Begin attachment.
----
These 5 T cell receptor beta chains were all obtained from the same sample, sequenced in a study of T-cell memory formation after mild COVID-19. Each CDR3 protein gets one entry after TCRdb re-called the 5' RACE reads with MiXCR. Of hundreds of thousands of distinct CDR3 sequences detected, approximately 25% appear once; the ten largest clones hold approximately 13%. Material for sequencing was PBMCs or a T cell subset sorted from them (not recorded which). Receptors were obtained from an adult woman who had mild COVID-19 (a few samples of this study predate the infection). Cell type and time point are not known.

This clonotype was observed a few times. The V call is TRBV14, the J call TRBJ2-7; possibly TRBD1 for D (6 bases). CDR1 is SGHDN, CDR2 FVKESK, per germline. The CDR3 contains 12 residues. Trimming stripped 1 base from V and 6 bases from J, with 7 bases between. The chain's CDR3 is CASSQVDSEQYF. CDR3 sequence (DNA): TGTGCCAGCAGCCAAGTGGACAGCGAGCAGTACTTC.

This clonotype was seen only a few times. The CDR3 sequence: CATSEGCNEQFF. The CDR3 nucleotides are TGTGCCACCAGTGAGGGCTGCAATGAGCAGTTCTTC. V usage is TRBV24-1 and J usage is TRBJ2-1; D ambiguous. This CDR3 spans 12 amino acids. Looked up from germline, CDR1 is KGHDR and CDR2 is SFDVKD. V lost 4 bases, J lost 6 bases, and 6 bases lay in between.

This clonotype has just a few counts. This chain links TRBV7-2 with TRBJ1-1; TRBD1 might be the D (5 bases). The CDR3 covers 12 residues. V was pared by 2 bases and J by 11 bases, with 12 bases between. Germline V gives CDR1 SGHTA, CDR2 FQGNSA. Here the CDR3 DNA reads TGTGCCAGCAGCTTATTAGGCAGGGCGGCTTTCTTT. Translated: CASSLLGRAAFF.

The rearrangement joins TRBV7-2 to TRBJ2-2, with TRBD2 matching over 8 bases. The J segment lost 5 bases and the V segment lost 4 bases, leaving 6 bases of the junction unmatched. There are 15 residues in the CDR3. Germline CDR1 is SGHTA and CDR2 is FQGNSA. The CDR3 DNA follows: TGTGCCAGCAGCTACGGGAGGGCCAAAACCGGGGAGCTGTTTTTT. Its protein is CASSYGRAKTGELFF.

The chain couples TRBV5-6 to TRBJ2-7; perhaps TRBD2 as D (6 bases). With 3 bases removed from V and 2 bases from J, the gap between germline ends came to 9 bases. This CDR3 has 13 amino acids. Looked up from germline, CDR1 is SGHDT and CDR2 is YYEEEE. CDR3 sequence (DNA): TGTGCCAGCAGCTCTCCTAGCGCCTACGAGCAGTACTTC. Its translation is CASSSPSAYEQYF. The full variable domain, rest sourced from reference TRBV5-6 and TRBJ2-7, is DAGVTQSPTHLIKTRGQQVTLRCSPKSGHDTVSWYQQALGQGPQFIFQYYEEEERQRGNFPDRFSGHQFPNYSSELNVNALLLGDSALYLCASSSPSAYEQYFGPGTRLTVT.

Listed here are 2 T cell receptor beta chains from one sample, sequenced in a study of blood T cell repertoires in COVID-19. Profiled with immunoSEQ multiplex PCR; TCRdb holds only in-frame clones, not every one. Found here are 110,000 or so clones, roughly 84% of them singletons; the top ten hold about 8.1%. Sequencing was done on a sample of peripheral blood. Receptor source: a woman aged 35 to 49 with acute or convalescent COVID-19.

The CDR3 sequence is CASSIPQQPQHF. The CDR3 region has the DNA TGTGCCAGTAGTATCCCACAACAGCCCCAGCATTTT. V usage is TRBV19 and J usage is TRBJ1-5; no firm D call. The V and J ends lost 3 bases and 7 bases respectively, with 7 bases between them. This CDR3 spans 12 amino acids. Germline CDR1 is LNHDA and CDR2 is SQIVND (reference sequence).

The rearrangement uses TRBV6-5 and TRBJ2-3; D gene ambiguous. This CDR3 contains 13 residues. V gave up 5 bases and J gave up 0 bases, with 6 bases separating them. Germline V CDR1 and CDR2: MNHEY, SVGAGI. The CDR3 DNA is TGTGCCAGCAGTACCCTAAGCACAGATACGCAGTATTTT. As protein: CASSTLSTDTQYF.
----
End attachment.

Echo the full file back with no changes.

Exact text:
These 5 T cell receptor beta chains were all obtained from the same sample, sequenced in a study of T-cell memory formation after mild COVID-19. Each CDR3 protein gets one entry after TCRdb re-called the 5' RACE reads with MiXCR. Of hundreds of thousands of distinct CDR3 sequences detected, approximately 25% appear once; the ten largest clones hold approximately 13%. Material for sequencing was PBMCs or a T cell subset sorted from them (not recorded which). Receptors were obtained from an adult woman who had mild COVID-19 (a few samples of this study predate the infection). Cell type and time point are not known.

This clonotype was observed a few times. The V call is TRBV14, the J call TRBJ2-7; possibly TRBD1 for D (6 bases). CDR1 is SGHDN, CDR2 FVKESK, per germline. The CDR3 contains 12 residues. Trimming stripped 1 base from V and 6 bases from J, with 7 bases between. The chain's CDR3 is CASSQVDSEQYF. CDR3 sequence (DNA): TGTGCCAGCAGCCAAGTGGACAGCGAGCAGTACTTC.

This clonotype was seen only a few times. The CDR3 sequence: CATSEGCNEQFF. The CDR3 nucleotides are TGTGCCACCAGTGAGGGCTGCAATGAGCAGTTCTTC. V usage is TRBV24-1 and J usage is TRBJ2-1; D ambiguous. This CDR3 spans 12 amino acids. Looked up from germline, CDR1 is KGHDR and CDR2 is SFDVKD. V lost 4 bases, J lost 6 bases, and 6 bases lay in between.

This clonotype has just a few counts. This chain links TRBV7-2 with TRBJ1-1; TRBD1 might be the D (5 bases). The CDR3 covers 12 residues. V was pared by 2 bases and J by 11 bases, with 12 bases between. Germline V gives CDR1 SGHTA, CDR2 FQGNSA. Here the CDR3 DNA reads TGTGCCAGCAGCTTATTAGGCAGGGCGGCTTTCTTT. Translated: CASSLLGRAAFF.

The rearrangement joins TRBV7-2 to TRBJ2-2, with TRBD2 matching over 8 bases. The J segment lost 5 bases and the V segment lost 4 bases, leaving 6 bases of the junction unmatched. There are 15 residues in the CDR3. Germline CDR1 is SGHTA and CDR2 is FQGNSA. The CDR3 DNA follows: TGTGCCAGCAGCTACGGGAGGGCCAAAACCGGGGAGCTGTTTTTT. Its protein is CASSYGRAKTGELFF.

The chain couples TRBV5-6 to TRBJ2-7; perhaps TRBD2 as D (6 bases). With 3 bases removed from V and 2 bases from J, the gap between germline ends came to 9 bases. This CDR3 has 13 amino acids. Looked up from germline, CDR1 is SGHDT and CDR2 is YYEEEE. CDR3 sequence (DNA): TGTGCCAGCAGCTCTCCTAGCGCCTACGAGCAGTACTTC. Its translation is CASSSPSAYEQYF. The full variable domain, rest sourced from reference TRBV5-6 and TRBJ2-7, is DAGVTQSPTHLIKTRGQQVTLRCSPKSGHDTVSWYQQALGQGPQFIFQYYEEEERQRGNFPDRFSGHQFPNYSSELNVNALLLGDSALYLCASSSPSAYEQYFGPGTRLTVT.

Listed here are 2 T cell receptor beta chains from one sample, sequenced in a study of blood T cell repertoires in COVID-19. Profiled with immunoSEQ multiplex PCR; TCRdb holds only in-frame clones, not every one. Found here are 110,000 or so clones, roughly 84% of them singletons; the top ten hold about 8.1%. Sequencing was done on a sample of peripheral blood. Receptor source: a woman aged 35 to 49 with acute or convalescent COVID-19.

The CDR3 sequence is CASSIPQQPQHF. The CDR3 region has the DNA TGTGCCAGTAGTATCCCACAACAGCCCCAGCATTTT. V usage is TRBV19 and J usage is TRBJ1-5; no firm D call. The V and J ends lost 3 bases and 7 bases respectively, with 7 bases between them. This CDR3 spans 12 amino acids. Germline CDR1 is LNHDA and CDR2 is SQIVND (reference sequence).

The rearrangement uses TRBV6-5 and TRBJ2-3; D gene ambiguous. This CDR3 contains 13 residues. V gave up 5 bases and J gave up 0 bases, with 6 bases separating them. Germline V CDR1 and CDR2: MNHEY, SVGAGI. The CDR3 DNA is TGTGCCAGCAGTACCCTAAGCACAGATACGCAGTATTTT. As protein: CASSTLSTDTQYF.